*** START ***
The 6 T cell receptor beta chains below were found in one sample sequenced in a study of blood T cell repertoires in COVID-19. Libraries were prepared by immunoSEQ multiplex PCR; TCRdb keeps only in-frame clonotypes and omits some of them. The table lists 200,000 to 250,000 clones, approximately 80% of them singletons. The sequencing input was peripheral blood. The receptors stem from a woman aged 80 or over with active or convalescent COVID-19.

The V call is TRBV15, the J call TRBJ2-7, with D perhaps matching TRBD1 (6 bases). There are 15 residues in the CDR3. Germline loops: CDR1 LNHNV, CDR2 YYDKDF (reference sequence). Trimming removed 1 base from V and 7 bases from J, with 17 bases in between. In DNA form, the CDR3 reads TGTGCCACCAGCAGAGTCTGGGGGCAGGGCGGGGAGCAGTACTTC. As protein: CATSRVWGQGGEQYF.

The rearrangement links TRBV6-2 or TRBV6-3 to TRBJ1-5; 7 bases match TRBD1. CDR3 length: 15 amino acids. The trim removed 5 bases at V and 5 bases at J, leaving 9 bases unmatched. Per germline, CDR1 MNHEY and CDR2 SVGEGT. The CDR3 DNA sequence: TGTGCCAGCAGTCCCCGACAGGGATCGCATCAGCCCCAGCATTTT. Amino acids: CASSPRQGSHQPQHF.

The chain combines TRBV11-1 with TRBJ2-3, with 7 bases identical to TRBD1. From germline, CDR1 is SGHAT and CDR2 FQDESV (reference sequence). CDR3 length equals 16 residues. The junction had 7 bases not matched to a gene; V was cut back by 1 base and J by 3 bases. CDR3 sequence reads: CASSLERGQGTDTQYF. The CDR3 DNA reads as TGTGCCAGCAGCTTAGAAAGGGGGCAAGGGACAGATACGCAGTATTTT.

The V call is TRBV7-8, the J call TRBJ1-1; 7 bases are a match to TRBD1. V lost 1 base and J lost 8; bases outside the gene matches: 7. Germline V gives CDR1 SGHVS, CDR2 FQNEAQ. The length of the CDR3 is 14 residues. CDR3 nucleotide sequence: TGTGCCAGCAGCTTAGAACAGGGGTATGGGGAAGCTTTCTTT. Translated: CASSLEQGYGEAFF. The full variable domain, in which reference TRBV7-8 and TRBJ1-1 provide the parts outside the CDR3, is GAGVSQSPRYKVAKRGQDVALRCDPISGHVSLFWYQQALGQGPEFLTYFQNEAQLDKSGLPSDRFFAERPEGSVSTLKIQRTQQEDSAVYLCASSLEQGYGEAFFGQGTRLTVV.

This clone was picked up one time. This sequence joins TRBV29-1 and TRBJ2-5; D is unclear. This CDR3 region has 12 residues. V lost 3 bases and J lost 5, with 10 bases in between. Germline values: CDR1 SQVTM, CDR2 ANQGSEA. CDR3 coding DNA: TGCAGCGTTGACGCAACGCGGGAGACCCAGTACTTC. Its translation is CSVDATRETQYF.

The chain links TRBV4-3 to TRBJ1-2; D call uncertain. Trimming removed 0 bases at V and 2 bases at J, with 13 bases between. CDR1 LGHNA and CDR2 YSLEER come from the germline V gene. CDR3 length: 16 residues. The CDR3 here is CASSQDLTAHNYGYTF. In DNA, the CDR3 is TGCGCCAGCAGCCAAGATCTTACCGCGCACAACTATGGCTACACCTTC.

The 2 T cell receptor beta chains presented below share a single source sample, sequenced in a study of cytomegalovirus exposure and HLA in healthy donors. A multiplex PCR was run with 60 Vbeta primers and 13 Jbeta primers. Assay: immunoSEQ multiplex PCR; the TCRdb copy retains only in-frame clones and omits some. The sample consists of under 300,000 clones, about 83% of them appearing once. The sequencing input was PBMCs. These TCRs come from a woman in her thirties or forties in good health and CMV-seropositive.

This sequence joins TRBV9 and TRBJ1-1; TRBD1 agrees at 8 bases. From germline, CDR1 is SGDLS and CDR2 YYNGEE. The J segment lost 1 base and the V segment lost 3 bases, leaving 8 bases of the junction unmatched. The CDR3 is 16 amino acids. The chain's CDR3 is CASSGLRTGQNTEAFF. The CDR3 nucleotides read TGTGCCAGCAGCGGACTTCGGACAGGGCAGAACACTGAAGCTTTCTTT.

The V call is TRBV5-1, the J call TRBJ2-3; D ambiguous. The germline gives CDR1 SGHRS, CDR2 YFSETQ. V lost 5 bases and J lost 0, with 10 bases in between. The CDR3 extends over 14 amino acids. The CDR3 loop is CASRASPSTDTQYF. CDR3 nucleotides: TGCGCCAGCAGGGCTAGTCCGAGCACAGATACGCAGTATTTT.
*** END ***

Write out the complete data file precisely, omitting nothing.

The 6 T cell receptor beta chains below were found in one sample sequenced in a study of blood T cell repertoires in COVID-19. Libraries were prepared by immunoSEQ multiplex PCR; TCRdb keeps only in-frame clonotypes and omits some of them. The table lists 200,000 to 250,000 clones, approximately 80% of them singletons. The sequencing input was peripheral blood. The receptors stem from a woman aged 80 or over with active or convalescent COVID-19.

The V call is TRBV15, the J call TRBJ2-7, with D perhaps matching TRBD1 (6 bases). There are 15 residues in the CDR3. Germline loops: CDR1 LNHNV, CDR2 YYDKDF (reference sequence). Trimming removed 1 base from V and 7 bases from J, with 17 bases in between. In DNA form, the CDR3 reads TGTGCCACCAGCAGAGTCTGGGGGCAGGGCGGGGAGCAGTACTTC. As protein: CATSRVWGQGGEQYF.

The rearrangement links TRBV6-2 or TRBV6-3 to TRBJ1-5; 7 bases match TRBD1. CDR3 length: 15 amino acids. The trim removed 5 bases at V and 5 bases at J, leaving 9 bases unmatched. Per germline, CDR1 MNHEY and CDR2 SVGEGT. The CDR3 DNA sequence: TGTGCCAGCAGTCCCCGACAGGGATCGCATCAGCCCCAGCATTTT. Amino acids: CASSPRQGSHQPQHF.

The chain combines TRBV11-1 with TRBJ2-3, with 7 bases identical to TRBD1. From germline, CDR1 is SGHAT and CDR2 FQDESV (reference sequence). CDR3 length equals 16 residues. The junction had 7 bases not matched to a gene; V was cut back by 1 base and J by 3 bases. CDR3 sequence reads: CASSLERGQGTDTQYF. The CDR3 DNA reads as TGTGCCAGCAGCTTAGAAAGGGGGCAAGGGACAGATACGCAGTATTTT.

The V call is TRBV7-8, the J call TRBJ1-1; 7 bases are a match to TRBD1. V lost 1 base and J lost 8; bases outside the gene matches: 7. Germline V gives CDR1 SGHVS, CDR2 FQNEAQ. The length of the CDR3 is 14 residues. CDR3 nucleotide sequence: TGTGCCAGCAGCTTAGAACAGGGGTATGGGGAAGCTTTCTTT. Translated: CASSLEQGYGEAFF. The full variable domain, in which reference TRBV7-8 and TRBJ1-1 provide the parts outside the CDR3, is GAGVSQSPRYKVAKRGQDVALRCDPISGHVSLFWYQQALGQGPEFLTYFQNEAQLDKSGLPSDRFFAERPEGSVSTLKIQRTQQEDSAVYLCASSLEQGYGEAFFGQGTRLTVV.

This clone was picked up one time. This sequence joins TRBV29-1 and TRBJ2-5; D is unclear. This CDR3 region has 12 residues. V lost 3 bases and J lost 5, with 10 bases in between. Germline values: CDR1 SQVTM, CDR2 ANQGSEA. CDR3 coding DNA: TGCAGCGTTGACGCAACGCGGGAGACCCAGTACTTC. Its translation is CSVDATRETQYF.

The chain links TRBV4-3 to TRBJ1-2; D call uncertain. Trimming removed 0 bases at V and 2 bases at J, with 13 bases between. CDR1 LGHNA and CDR2 YSLEER come from the germline V gene. CDR3 length: 16 residues. The CDR3 here is CASSQDLTAHNYGYTF. In DNA, the CDR3 is TGCGCCAGCAGCCAAGATCTTACCGCGCACAACTATGGCTACACCTTC.

The 2 T cell receptor beta chains presented below share a single source sample, sequenced in a study of cytomegalovirus exposure and HLA in healthy donors. A multiplex PCR was run with 60 Vbeta primers and 13 Jbeta primers. Assay: immunoSEQ multiplex PCR; the TCRdb copy retains only in-frame clones and omits some. The sample consists of under 300,000 clones, about 83% of them appearing once. The sequencing input was PBMCs. These TCRs come from a woman in her thirties or forties in good health and CMV-seropositive.

This sequence joins TRBV9 and TRBJ1-1; TRBD1 agrees at 8 bases. From germline, CDR1 is SGDLS and CDR2 YYNGEE. The J segment lost 1 base and the V segment lost 3 bases, leaving 8 bases of the junction unmatched. The CDR3 is 16 amino acids. The chain's CDR3 is CASSGLRTGQNTEAFF. The CDR3 nucleotides read TGTGCCAGCAGCGGACTTCGGACAGGGCAGAACACTGAAGCTTTCTTT.

The V call is TRBV5-1, the J call TRBJ2-3; D ambiguous. The germline gives CDR1 SGHRS, CDR2 YFSETQ. V lost 5 bases and J lost 0, with 10 bases in between. The CDR3 extends over 14 amino acids. The CDR3 loop is CASRASPSTDTQYF. CDR3 nucleotides: TGCGCCAGCAGGGCTAGTCCGAGCACAGATACGCAGTATTTT.